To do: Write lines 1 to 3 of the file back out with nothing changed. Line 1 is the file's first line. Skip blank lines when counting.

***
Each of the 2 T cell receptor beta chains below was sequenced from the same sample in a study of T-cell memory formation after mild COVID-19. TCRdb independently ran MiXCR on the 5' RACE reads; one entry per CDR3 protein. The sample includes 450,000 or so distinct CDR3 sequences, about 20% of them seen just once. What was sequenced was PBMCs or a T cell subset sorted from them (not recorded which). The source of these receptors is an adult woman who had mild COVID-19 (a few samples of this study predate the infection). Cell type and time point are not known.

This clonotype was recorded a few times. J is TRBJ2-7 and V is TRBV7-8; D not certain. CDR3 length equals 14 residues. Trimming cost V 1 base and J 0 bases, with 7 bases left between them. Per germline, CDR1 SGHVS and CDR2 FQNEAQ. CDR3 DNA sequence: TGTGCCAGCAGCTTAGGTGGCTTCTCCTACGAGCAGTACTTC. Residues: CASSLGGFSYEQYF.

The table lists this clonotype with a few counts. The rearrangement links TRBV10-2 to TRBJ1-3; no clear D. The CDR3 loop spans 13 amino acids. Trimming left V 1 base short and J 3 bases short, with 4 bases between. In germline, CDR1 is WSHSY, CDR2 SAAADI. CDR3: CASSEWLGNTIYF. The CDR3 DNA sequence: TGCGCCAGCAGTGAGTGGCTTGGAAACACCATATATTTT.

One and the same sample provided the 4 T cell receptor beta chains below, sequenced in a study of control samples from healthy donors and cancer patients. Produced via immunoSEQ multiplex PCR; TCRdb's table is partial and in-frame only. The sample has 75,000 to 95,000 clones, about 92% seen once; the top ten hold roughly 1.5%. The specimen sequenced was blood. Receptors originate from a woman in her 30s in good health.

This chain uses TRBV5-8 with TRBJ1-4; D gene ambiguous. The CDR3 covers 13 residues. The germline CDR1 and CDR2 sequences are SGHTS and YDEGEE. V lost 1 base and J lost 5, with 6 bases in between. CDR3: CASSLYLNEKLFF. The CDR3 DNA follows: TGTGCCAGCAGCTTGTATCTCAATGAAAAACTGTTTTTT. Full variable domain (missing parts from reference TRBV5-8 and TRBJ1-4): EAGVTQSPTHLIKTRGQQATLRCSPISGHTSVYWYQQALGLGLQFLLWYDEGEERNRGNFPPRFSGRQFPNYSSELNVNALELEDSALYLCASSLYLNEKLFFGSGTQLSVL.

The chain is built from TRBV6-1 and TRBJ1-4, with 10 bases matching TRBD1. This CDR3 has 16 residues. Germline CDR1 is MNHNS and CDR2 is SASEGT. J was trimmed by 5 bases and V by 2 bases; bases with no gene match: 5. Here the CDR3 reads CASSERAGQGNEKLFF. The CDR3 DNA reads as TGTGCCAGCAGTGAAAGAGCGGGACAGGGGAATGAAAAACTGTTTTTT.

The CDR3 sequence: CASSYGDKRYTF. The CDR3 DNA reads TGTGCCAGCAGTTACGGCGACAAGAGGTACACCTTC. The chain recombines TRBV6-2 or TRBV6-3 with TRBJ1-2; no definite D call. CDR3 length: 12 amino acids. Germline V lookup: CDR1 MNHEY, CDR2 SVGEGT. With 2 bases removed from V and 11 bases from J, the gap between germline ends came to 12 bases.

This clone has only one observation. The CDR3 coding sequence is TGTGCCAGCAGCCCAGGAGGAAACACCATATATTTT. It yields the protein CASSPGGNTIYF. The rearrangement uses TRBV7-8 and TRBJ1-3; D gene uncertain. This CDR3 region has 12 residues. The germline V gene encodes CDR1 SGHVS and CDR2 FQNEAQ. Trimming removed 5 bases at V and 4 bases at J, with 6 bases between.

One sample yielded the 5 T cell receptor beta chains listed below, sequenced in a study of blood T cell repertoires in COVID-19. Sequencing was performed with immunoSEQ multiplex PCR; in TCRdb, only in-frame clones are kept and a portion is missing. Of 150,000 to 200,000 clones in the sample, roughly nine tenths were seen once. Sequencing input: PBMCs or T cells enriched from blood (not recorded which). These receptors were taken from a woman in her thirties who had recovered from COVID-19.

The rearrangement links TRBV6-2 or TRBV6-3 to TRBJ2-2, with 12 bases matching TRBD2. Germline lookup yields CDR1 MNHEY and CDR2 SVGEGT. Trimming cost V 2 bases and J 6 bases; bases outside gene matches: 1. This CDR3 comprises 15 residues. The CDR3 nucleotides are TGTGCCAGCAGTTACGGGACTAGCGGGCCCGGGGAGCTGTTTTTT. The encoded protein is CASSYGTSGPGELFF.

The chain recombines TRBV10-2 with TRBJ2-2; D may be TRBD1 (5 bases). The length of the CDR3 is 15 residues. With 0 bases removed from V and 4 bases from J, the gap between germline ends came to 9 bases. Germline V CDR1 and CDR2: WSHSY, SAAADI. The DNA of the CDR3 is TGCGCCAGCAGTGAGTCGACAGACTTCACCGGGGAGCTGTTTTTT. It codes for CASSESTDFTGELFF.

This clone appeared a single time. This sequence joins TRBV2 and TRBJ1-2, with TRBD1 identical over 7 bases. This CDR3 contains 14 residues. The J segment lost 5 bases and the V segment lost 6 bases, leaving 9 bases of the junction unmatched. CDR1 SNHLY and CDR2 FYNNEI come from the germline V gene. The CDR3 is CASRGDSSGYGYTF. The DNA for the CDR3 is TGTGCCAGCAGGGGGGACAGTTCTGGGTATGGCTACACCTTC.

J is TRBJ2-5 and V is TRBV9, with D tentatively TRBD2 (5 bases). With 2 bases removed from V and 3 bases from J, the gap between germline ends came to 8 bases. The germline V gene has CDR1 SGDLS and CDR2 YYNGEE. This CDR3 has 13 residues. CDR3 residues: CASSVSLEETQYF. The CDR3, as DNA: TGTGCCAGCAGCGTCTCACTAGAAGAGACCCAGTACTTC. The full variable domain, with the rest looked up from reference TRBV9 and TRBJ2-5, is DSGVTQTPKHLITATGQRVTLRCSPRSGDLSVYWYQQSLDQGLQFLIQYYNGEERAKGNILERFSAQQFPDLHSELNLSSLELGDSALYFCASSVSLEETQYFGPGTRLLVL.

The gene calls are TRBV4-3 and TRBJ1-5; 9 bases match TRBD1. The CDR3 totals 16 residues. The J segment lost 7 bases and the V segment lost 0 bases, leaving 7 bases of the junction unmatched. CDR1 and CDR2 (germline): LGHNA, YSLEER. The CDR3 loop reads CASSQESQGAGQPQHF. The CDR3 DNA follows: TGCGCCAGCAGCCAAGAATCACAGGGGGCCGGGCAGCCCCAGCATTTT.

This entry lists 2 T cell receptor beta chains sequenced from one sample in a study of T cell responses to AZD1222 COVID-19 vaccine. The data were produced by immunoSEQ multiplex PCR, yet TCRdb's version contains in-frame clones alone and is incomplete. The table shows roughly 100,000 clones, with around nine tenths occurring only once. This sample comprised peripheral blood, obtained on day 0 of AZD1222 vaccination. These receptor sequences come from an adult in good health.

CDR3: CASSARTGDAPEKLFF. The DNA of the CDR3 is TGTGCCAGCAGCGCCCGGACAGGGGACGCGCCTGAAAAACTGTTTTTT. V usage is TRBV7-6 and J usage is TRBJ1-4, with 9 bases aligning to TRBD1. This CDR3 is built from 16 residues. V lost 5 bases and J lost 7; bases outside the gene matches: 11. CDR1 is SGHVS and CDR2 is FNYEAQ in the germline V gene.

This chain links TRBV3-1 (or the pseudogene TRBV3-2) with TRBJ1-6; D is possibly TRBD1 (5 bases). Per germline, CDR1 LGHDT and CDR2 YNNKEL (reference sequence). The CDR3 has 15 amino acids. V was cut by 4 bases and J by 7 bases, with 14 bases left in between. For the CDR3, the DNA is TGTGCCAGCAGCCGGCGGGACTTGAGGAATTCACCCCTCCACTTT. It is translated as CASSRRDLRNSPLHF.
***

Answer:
Each of the 2 T cell receptor beta chains below was sequenced from the same sample in a study of T-cell memory formation after mild COVID-19. TCRdb independently ran MiXCR on the 5' RACE reads; one entry per CDR3 protein. The sample includes 450,000 or so distinct CDR3 sequences, about 20% of them seen just once. What was sequenced was PBMCs or a T cell subset sorted from them (not recorded which). The source of these receptors is an adult woman who had mild COVID-19 (a few samples of this study predate the infection). Cell type and time point are not known.

This clonotype was recorded a few times. J is TRBJ2-7 and V is TRBV7-8; D not certain. CDR3 length equals 14 residues. Trimming cost V 1 base and J 0 bases, with 7 bases left between them. Per germline, CDR1 SGHVS and CDR2 FQNEAQ. CDR3 DNA sequence: TGTGCCAGCAGCTTAGGTGGCTTCTCCTACGAGCAGTACTTC. Residues: CASSLGGFSYEQYF.

The table lists this clonotype with a few counts. The rearrangement links TRBV10-2 to TRBJ1-3; no clear D. The CDR3 loop spans 13 amino acids. Trimming left V 1 base short and J 3 bases short, with 4 bases between. In germline, CDR1 is WSHSY, CDR2 SAAADI. CDR3: CASSEWLGNTIYF. The CDR3 DNA sequence: TGCGCCAGCAGTGAGTGGCTTGGAAACACCATATATTTT.